Maldives’ Ammadey shines at Indian Open of Surfing championship
Ahmed “Ammadey” Agil from the Maldives surfed his way to glory in the Open category of the second edition of the Indian Open of Surfing championship on Sunday.
The 26-year-old Maldivian surfer was awarded a cheque worth Rs 50,000 (USD 774) while runner-up French surfer Perceval Fayon earned Rs 25,000 (USD 387).
Ammadey began surfing at a very young age, and by the time he was 16 years old, he was already showing signs of promise as a surfer. With a goal of surfing at all the breaks in the Maldives, Ammadey has already won several recognitions, including:
- 2009: Rookie – Assidha National Challenge
- 2010: 4th place – Rondu National Challenge
- 2011: 4th place – Randhaa National Challenge
- 2012: 4th place – Papasss Raalhu Challenge
- 2013: 2nd place – Four Seasons Domestic Trophy 2013
- 2013: 1st place (Local Hero) – Red Bull Local Hero Tour 2013, Maldives
More than 120 surfers from India, US, Maldives, Reunion Island, Australia and France took part in the three-day championship, which is recognised by the International Surfing Association and Surfing Federation of India and is organised by Dakshina Kannada district administration in association with Karnataka Tourism, Kanara Surfing and Water Sports Promotion Council in partnership with Mantra Surf Club.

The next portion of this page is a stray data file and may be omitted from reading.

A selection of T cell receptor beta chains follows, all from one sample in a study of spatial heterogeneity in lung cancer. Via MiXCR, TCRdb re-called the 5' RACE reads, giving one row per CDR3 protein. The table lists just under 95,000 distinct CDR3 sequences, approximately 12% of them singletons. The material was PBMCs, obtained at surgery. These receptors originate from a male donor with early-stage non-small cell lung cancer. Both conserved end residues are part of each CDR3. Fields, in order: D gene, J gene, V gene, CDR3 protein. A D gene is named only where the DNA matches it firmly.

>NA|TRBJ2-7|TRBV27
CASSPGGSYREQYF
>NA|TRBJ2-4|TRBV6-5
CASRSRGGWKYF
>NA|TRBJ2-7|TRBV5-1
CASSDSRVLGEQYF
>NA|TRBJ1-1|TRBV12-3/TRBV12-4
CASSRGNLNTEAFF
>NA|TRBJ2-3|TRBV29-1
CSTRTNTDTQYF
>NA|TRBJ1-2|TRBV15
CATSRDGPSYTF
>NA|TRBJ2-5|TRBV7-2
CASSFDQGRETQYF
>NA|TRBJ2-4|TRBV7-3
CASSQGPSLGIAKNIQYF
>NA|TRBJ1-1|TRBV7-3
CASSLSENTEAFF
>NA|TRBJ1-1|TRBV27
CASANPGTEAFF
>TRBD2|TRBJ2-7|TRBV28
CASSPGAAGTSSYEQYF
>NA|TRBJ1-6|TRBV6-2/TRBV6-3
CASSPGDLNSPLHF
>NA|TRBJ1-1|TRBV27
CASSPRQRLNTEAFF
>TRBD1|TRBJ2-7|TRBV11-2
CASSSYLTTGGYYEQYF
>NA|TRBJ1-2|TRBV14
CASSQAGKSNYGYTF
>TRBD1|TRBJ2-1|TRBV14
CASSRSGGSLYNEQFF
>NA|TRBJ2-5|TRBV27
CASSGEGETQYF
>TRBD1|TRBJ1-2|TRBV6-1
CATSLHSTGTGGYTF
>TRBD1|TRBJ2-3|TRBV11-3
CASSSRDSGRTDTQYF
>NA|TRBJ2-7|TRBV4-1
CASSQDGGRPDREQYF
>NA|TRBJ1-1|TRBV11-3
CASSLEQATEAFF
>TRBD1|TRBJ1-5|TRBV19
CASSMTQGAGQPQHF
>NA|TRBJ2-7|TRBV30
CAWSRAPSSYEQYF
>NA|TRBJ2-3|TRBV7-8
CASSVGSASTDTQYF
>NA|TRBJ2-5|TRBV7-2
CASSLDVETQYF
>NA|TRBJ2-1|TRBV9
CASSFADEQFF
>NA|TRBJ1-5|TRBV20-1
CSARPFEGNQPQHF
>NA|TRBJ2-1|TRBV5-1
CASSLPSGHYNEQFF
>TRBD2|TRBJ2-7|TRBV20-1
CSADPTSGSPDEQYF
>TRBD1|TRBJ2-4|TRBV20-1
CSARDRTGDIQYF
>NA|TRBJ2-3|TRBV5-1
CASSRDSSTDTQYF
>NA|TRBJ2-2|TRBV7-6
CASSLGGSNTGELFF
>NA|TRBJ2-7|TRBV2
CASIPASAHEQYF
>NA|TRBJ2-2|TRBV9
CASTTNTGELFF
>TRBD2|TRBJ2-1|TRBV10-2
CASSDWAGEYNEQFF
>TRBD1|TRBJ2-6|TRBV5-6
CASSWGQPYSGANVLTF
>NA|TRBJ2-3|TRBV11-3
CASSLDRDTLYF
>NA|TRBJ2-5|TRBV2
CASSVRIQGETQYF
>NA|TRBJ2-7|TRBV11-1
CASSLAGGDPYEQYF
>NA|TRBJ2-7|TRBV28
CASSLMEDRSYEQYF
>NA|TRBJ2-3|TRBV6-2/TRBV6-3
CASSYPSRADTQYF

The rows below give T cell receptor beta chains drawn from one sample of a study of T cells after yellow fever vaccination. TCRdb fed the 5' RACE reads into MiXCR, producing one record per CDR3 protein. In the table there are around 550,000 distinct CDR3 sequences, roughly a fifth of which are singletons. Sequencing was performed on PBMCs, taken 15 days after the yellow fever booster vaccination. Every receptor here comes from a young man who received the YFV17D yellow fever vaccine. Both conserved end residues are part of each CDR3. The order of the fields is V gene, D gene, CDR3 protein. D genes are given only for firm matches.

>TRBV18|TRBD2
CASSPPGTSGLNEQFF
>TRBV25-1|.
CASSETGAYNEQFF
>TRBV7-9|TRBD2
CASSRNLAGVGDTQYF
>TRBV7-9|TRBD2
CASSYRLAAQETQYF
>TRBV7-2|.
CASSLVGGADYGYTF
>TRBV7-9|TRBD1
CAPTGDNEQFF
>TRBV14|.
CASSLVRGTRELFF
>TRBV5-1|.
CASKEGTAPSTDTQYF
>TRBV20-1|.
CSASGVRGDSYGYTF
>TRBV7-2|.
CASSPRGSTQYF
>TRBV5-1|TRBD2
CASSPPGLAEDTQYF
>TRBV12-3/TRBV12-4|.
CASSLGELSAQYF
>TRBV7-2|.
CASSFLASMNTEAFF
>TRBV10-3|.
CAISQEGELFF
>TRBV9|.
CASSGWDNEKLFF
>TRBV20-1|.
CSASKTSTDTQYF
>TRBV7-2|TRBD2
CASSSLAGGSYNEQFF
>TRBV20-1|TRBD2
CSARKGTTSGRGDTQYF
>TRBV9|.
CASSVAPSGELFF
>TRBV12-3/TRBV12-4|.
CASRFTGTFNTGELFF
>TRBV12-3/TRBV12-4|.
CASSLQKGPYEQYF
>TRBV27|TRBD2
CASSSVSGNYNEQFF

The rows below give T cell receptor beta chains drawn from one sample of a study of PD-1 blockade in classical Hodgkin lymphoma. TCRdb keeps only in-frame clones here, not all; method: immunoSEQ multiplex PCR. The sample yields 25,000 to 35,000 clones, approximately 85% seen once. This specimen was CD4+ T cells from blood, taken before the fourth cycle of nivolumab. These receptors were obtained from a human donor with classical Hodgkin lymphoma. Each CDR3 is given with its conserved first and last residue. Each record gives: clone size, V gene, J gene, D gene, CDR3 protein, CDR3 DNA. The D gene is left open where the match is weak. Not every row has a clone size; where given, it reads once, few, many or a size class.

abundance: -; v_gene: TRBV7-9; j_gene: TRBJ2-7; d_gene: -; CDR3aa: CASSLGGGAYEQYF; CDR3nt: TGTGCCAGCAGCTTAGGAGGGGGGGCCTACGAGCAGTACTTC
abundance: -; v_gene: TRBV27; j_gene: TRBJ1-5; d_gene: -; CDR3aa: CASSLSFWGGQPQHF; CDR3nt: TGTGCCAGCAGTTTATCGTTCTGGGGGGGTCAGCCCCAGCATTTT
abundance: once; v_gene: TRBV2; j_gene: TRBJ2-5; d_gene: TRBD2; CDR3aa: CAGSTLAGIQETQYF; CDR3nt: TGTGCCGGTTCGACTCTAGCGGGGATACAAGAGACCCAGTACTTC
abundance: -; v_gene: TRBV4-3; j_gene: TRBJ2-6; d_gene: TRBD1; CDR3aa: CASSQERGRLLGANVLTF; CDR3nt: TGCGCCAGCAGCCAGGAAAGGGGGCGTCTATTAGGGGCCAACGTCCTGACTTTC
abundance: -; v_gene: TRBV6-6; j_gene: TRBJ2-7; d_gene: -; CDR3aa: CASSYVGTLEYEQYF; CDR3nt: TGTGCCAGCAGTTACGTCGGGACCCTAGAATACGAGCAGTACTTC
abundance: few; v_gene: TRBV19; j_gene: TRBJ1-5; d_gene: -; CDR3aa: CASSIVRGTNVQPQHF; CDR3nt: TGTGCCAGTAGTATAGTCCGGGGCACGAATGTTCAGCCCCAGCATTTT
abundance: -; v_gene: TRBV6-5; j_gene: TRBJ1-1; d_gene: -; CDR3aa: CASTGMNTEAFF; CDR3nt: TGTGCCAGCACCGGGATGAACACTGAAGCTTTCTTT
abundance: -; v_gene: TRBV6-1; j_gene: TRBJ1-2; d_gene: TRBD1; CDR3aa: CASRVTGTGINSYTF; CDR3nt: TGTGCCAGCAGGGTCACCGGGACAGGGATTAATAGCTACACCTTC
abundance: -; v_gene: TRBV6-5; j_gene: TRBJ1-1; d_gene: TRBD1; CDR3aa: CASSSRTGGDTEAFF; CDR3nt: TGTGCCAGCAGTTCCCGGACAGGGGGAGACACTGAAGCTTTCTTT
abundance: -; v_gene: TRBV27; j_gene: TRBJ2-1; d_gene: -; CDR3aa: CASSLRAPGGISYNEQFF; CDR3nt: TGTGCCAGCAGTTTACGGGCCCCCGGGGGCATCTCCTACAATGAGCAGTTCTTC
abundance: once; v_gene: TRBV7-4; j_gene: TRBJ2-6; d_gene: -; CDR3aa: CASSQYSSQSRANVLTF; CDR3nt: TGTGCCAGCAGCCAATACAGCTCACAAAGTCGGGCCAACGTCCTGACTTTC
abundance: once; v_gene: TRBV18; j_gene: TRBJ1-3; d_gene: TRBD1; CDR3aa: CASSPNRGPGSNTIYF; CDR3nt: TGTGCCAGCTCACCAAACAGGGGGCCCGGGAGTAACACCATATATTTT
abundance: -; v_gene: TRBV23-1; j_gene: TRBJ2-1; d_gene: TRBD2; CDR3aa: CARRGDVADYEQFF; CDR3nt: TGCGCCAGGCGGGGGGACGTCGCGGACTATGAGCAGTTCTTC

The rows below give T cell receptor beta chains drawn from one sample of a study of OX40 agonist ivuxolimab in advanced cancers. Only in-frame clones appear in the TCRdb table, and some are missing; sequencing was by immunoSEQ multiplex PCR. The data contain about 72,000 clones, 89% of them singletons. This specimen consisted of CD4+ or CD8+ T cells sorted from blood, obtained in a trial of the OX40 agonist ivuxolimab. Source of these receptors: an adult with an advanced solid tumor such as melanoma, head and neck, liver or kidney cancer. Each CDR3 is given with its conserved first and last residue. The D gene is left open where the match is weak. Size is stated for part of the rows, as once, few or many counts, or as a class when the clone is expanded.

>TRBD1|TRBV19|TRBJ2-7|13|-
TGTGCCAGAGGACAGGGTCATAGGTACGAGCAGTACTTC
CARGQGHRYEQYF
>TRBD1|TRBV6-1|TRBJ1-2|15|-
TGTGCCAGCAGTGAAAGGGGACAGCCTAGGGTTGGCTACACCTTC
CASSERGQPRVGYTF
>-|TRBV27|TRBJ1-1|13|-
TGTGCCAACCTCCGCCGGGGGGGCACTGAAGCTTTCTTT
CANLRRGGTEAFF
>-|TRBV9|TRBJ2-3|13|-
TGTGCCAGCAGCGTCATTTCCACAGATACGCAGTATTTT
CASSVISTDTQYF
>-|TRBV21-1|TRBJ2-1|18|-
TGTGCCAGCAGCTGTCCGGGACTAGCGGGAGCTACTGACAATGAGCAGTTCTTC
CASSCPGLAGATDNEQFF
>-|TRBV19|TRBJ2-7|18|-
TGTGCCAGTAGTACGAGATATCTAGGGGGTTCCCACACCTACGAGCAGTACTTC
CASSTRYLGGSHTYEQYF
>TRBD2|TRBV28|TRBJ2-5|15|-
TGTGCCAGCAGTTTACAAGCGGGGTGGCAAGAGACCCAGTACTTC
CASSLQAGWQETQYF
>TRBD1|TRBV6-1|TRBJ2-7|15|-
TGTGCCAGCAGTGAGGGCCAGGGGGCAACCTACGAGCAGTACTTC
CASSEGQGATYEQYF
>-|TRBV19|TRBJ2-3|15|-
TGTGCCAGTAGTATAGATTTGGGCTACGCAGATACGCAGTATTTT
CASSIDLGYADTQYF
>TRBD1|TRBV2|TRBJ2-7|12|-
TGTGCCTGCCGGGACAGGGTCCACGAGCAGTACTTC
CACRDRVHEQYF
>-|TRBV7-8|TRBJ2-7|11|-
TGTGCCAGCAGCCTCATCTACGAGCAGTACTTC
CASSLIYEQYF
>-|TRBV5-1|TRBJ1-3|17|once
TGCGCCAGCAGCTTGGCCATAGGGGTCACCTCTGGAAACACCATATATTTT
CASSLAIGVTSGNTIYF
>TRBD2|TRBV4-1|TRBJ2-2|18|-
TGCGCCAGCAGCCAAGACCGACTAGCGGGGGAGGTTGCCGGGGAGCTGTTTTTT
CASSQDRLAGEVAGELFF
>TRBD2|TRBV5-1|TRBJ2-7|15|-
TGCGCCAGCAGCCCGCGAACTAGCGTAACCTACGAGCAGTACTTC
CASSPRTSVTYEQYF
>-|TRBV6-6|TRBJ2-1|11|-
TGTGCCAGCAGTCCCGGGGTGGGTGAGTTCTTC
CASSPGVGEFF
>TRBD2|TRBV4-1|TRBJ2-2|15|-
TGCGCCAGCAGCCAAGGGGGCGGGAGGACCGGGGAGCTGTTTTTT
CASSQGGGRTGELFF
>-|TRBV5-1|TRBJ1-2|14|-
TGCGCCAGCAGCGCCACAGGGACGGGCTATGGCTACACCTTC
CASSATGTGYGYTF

Indian surfers claimed the winning spot in other categories, including U-14, U-16, seniors (23 to 30 years), masters (30 years and above).
Surfing has become a popular sport, especially in the tourism industry of the Maldives, with resorts and tour operators organising surfing charters to allow guests to experience the many different waves and breaks in the island nation.
The best time for surfing trips to the Maldives is the Southern Hemisphere winter, which lasts from March till October. During this period, the roaring forties cause storms which bring the largest swells to the archipelago. The biggest waves are likely to occur in June, July and August. During this period, the wind is mainly offshore all day long.
The Maldives is exposed to the same swells as Indonesia is, except that its higher latitude and its South-East exposure offers cooler and less hardcore surfing. The typical Maldivian wave rolls up like most point breaks with workable corners, fun pockets and long rides. Very rarely will the sets wall up or close out the channels. The waves break on mostly dead reef, and very rarely will you come in contact with it unless you are surfing on a very low tide.